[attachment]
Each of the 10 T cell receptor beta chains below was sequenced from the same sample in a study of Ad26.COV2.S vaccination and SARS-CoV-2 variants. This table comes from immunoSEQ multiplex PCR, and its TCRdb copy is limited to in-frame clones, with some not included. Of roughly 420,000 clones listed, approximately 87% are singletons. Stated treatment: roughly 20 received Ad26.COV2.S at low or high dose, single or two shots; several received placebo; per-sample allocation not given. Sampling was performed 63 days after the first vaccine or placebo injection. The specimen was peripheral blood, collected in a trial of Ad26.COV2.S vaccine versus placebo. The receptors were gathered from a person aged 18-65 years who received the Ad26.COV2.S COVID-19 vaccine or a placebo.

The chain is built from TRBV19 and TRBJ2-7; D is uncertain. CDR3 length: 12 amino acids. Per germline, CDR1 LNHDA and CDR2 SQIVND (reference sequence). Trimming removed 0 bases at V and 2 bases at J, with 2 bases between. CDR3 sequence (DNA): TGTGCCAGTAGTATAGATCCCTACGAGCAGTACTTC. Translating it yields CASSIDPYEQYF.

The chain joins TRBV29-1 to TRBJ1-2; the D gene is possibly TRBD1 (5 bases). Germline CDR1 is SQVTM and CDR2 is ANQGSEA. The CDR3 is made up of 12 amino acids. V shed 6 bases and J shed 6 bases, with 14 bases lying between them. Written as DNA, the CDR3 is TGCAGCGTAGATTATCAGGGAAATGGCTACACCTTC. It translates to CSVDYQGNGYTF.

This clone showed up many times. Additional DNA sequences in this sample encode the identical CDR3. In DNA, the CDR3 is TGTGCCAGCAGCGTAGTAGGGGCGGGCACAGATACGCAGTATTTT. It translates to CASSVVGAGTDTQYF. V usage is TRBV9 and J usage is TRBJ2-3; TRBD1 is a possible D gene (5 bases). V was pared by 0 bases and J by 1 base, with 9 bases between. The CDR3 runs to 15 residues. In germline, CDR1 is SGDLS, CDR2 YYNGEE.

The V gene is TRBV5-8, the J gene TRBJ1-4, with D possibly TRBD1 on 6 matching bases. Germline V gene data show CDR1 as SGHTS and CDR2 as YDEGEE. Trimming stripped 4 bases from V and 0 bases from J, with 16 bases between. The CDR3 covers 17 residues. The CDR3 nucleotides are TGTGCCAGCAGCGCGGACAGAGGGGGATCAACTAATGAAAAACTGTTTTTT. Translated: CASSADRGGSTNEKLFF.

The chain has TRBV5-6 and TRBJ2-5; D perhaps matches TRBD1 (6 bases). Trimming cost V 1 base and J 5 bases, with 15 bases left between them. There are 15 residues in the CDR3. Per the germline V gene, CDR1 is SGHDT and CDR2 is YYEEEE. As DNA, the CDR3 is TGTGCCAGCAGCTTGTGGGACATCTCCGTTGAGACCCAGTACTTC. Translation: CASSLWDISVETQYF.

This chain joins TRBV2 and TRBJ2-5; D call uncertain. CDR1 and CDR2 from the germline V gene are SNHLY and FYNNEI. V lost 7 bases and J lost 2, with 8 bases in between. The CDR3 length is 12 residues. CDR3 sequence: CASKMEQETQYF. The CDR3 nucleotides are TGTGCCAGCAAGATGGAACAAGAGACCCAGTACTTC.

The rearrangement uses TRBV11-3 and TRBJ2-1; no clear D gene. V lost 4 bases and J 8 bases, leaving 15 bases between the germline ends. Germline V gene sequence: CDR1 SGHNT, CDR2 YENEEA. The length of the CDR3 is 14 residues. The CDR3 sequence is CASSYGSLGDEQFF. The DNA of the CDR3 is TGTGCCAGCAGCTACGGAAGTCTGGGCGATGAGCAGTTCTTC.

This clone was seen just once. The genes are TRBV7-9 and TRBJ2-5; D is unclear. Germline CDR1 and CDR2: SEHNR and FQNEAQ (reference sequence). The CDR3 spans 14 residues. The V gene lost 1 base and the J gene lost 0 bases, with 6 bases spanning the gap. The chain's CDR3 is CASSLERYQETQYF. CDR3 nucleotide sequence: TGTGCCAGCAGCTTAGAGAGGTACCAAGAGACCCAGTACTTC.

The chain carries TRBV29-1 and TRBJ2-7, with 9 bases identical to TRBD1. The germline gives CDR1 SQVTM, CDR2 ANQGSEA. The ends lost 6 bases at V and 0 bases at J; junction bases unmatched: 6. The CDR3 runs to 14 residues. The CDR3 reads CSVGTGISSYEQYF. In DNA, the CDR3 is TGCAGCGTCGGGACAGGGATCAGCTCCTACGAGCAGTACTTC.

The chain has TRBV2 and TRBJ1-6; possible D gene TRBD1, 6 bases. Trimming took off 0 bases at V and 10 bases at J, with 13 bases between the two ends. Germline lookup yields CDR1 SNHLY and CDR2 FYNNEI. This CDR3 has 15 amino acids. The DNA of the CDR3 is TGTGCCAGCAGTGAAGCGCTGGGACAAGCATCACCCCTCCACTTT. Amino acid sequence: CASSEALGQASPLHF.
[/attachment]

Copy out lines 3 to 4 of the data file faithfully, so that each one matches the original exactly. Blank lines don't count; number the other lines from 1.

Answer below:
The chain joins TRBV29-1 to TRBJ1-2; the D gene is possibly TRBD1 (5 bases). Germline CDR1 is SQVTM and CDR2 is ANQGSEA. The CDR3 is made up of 12 amino acids. V shed 6 bases and J shed 6 bases, with 14 bases lying between them. Written as DNA, the CDR3 is TGCAGCGTAGATTATCAGGGAAATGGCTACACCTTC. It translates to CSVDYQGNGYTF.

This clone showed up many times. Additional DNA sequences in this sample encode the identical CDR3. In DNA, the CDR3 is TGTGCCAGCAGCGTAGTAGGGGCGGGCACAGATACGCAGTATTTT. It translates to CASSVVGAGTDTQYF. V usage is TRBV9 and J usage is TRBJ2-3; TRBD1 is a possible D gene (5 bases). V was pared by 0 bases and J by 1 base, with 9 bases between. The CDR3 runs to 15 residues. In germline, CDR1 is SGDLS, CDR2 YYNGEE.